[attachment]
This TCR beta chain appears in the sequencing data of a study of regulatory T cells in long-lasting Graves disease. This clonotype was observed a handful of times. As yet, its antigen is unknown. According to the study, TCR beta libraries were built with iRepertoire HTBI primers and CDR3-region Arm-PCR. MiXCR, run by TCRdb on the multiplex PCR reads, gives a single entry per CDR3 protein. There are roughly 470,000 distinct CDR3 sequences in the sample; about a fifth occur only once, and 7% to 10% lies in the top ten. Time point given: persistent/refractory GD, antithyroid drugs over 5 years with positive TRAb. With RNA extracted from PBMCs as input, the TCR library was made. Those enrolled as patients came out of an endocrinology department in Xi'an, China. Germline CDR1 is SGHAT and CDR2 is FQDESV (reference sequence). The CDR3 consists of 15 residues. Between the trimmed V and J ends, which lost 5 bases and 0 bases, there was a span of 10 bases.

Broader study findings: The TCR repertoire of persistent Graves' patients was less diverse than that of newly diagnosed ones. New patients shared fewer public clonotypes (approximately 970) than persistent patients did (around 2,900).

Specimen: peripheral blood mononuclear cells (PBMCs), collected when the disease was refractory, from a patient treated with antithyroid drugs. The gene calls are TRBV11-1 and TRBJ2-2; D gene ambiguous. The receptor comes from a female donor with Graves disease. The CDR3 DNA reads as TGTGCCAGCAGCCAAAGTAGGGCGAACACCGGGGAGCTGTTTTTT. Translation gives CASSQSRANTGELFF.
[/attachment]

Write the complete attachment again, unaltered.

This TCR beta chain appears in the sequencing data of a study of regulatory T cells in long-lasting Graves disease. This clonotype was observed a handful of times. As yet, its antigen is unknown. According to the study, TCR beta libraries were built with iRepertoire HTBI primers and CDR3-region Arm-PCR. MiXCR, run by TCRdb on the multiplex PCR reads, gives a single entry per CDR3 protein. There are roughly 470,000 distinct CDR3 sequences in the sample; about a fifth occur only once, and 7% to 10% lies in the top ten. Time point given: persistent/refractory GD, antithyroid drugs over 5 years with positive TRAb. With RNA extracted from PBMCs as input, the TCR library was made. Those enrolled as patients came out of an endocrinology department in Xi'an, China. Germline CDR1 is SGHAT and CDR2 is FQDESV (reference sequence). The CDR3 consists of 15 residues. Between the trimmed V and J ends, which lost 5 bases and 0 bases, there was a span of 10 bases.

Broader study findings: The TCR repertoire of persistent Graves' patients was less diverse than that of newly diagnosed ones. New patients shared fewer public clonotypes (approximately 970) than persistent patients did (around 2,900).

Specimen: peripheral blood mononuclear cells (PBMCs), collected when the disease was refractory, from a patient treated with antithyroid drugs. The gene calls are TRBV11-1 and TRBJ2-2; D gene ambiguous. The receptor comes from a female donor with Graves disease. The CDR3 DNA reads as TGTGCCAGCAGCCAAAGTAGGGCGAACACCGGGGAGCTGTTTTTT. Translation gives CASSQSRANTGELFF.